1 comment:

Elia Zardini said...

Hi Peter,

thanks so much for your penetrating thoughts about my paper/talk and apologies for the belatedness of this comment (I’ve been snowed under work since I came back from Cambridge). I’d like to make two points on your comments, a minor one and a more substantial one, which I hope clarifies a bit more my understanding of the technical apparatus of the paper (which neither in the paper nor in the talk I’ve had space to expand on).

The minor point—merely on behalf of someone who’s attracted by the kind of supervaluationist theory you sketch (which I’m not)—is that, in this dialectic, you seem to be willing to grant that sense can be made of the truth-value structure of at least the most well-behaved and “natural” many-valued logics, like e.g. Lukasiewicz logic when interpreted on the real interval [0,1]. Well, then the natural reply to your complain that you don’t understand sharpenings like the one with 37 designated values is simply to forget about those that you don’t understand and just supervaluate on those that you do understand (which, to repeat, it seems you’re willing to grant to exist).

The more substantial point is that your presentation of my view as a supervaluation on many-valued models, helpful as it might be as an introduction to some of the technical details of the view, is in certain important respects misleading re the underlying philosophical picture. I fully agree that a structure with sharp boundaries as to its main properties (the set of designated values, the set of tolerated values etc.) has more than one element of arbitrariness given the real semantic features of a vague natural language. But I don’t think that we can solve this problem by supervaluating. This is so because, according to my naïve, tolerance-accepting view, any such structure not only has an element of arbitrariness (i.e. decides things left undecided in natural language), but also an element of distortion (i.e. decides things in a way opposite to that in which they have been decided in natural language).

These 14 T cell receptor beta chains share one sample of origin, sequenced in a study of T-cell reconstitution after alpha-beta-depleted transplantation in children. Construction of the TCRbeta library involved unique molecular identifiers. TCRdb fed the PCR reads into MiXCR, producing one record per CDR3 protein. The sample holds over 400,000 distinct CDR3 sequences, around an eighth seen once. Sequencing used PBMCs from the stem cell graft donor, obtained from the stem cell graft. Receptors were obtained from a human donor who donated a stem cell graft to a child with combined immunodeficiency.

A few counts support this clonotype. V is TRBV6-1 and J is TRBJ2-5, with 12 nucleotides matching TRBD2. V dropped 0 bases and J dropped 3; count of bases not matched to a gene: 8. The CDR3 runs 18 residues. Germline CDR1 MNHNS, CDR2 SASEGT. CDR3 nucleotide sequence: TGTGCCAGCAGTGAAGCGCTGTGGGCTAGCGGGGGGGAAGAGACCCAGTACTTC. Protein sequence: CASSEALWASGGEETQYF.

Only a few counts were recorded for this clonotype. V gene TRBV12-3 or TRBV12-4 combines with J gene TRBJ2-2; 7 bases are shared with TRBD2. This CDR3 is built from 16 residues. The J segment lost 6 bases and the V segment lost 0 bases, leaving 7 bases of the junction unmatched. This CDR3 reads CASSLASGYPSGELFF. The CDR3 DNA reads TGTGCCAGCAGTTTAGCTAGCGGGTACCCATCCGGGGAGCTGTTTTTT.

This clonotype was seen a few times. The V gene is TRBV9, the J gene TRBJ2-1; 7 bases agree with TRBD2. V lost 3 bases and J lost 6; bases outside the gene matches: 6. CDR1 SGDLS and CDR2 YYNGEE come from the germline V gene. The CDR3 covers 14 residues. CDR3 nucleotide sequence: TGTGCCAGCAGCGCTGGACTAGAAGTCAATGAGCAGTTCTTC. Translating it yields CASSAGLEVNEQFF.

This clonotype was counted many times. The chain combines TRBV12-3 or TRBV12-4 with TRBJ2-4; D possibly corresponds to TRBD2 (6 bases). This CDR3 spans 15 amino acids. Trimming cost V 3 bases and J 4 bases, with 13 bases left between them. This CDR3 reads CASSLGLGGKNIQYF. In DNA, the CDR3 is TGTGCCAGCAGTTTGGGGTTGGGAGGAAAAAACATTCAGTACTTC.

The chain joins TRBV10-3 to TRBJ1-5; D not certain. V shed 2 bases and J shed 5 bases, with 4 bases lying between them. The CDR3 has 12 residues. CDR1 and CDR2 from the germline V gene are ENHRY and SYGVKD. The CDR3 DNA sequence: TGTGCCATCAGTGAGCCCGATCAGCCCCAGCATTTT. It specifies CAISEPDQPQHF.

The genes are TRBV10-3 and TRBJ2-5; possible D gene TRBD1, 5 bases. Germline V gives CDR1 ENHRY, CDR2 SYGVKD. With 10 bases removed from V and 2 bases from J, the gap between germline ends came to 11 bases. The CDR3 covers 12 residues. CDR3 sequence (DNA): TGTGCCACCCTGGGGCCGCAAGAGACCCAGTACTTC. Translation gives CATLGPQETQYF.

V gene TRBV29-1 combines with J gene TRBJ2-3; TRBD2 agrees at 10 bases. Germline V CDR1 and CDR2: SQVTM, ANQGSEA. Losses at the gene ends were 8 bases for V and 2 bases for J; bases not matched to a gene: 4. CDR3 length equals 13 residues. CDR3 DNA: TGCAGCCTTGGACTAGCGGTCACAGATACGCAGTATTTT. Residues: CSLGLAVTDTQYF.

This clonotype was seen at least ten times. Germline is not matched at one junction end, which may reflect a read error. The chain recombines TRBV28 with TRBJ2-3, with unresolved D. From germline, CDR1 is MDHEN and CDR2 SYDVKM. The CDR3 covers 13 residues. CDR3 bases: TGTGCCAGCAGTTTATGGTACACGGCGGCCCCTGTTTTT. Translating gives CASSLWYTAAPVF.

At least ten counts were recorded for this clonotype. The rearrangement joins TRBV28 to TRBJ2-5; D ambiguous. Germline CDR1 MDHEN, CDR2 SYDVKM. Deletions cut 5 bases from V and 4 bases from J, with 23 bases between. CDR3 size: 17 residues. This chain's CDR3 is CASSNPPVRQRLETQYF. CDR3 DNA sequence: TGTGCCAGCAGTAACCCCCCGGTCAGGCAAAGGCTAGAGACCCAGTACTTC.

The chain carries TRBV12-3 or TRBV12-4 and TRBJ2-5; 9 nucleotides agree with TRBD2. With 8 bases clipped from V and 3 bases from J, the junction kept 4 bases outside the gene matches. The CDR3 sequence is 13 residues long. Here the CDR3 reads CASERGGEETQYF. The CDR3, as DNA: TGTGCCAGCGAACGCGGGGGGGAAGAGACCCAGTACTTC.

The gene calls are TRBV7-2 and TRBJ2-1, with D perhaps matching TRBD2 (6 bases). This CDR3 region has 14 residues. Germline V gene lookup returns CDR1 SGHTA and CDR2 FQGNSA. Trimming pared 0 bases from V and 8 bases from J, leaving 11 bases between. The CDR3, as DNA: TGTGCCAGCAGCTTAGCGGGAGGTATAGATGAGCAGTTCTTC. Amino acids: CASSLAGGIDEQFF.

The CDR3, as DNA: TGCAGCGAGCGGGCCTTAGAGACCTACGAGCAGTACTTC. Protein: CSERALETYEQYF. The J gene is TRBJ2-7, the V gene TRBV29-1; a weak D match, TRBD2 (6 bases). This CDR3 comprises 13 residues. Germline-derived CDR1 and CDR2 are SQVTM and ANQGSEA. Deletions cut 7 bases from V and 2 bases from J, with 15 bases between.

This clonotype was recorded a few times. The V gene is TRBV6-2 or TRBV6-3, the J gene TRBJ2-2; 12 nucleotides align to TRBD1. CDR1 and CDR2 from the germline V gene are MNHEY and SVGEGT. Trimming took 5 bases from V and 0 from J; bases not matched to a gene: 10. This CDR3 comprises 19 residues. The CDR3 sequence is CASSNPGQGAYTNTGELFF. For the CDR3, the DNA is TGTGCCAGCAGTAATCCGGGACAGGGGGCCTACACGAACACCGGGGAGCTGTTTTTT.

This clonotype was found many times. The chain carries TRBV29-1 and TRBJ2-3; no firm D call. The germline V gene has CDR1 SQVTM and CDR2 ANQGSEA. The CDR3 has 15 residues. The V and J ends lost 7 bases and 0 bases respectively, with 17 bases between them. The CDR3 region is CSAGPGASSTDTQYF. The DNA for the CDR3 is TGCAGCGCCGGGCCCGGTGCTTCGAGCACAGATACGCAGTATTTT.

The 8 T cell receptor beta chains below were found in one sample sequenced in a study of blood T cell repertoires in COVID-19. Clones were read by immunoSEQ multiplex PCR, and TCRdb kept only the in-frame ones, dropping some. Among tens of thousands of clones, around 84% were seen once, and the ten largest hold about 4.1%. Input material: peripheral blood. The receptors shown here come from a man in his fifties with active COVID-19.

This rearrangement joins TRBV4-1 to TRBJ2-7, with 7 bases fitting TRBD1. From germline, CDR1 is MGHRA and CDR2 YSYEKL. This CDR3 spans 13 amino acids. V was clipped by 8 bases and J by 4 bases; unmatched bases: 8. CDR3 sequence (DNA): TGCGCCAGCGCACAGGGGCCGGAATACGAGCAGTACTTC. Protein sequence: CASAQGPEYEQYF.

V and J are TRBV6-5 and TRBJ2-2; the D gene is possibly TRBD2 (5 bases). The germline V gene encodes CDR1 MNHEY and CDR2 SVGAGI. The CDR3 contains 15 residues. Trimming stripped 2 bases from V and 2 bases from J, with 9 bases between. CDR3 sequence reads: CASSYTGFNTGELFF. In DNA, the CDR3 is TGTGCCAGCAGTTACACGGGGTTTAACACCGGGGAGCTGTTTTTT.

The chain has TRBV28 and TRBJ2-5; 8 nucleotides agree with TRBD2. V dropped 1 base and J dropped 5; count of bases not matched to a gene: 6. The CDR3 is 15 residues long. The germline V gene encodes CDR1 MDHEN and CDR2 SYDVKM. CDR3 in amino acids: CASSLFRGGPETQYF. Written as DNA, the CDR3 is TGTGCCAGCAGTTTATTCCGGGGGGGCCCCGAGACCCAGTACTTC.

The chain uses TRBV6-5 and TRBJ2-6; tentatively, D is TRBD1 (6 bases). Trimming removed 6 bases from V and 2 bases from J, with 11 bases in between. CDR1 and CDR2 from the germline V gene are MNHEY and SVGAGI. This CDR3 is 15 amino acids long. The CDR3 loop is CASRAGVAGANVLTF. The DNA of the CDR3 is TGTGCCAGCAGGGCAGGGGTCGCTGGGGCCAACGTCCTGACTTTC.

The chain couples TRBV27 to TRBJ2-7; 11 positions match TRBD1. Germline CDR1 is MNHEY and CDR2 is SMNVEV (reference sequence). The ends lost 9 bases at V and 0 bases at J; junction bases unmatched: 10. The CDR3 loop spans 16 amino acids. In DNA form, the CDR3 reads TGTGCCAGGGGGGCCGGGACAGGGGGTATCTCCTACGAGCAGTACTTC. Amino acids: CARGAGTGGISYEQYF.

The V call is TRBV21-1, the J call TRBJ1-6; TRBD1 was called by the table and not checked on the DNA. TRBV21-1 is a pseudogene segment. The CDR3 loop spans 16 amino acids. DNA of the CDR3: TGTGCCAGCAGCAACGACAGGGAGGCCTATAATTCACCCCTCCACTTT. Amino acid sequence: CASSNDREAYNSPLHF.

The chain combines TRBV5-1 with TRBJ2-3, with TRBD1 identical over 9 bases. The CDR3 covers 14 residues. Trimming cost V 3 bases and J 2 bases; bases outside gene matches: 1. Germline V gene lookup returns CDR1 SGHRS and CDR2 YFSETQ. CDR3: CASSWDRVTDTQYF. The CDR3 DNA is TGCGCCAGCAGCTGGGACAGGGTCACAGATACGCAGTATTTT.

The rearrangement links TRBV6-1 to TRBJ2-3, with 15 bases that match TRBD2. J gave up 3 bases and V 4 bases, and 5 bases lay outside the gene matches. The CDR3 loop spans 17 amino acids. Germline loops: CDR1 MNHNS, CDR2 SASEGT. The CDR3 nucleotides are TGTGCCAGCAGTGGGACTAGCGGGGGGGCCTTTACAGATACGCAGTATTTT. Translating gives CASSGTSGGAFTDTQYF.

Let me explain. The semantics is crafted to track what I claim are intuitive judgements concerning valid and invalid patterns of reasoning with a vague language (prominent amongst them is of course the judgement that sorites arguments are slippery-slope fallacies of a certain peculiar kind). The structure on the values is justified only insofar as it enables to represent in a mathematically precise way these intuitive validity/invalidity judgements and to explore their consequences. For example, such judgements arguably presuppose a distinction between pieces of information so good as to be apt to be used reliably as fresh premises in further reasoning (“very good” pieces of information) and pieces of information that are only good enough as to be, as it were, a terminal point of acceptance, but no longer reliable if used as fresh premises in further reasoning (“merely good enough” pieces of information). The distinction is well-known from general probabilistic reasoning, and it should be uncontroversial (what should be controversial is rather my application of it to model deductive consequence). So the distinction should be represented in the mathematical model (and is in fact represented by the distinction between “designated” and “merely tolerated” values). But many other features of the model will be arbitrary, and some of them indeed distorting, like the fact that—given the classicality of the metalanguage—there is a sharp boundary between designated and merely tolerated values (the “representans”). This fact is distorting because the distinction between very good and merely good enough values (the “representanda”) is arguably vague, and so, at least on my naïve view, such that it lacks a sharp boundary.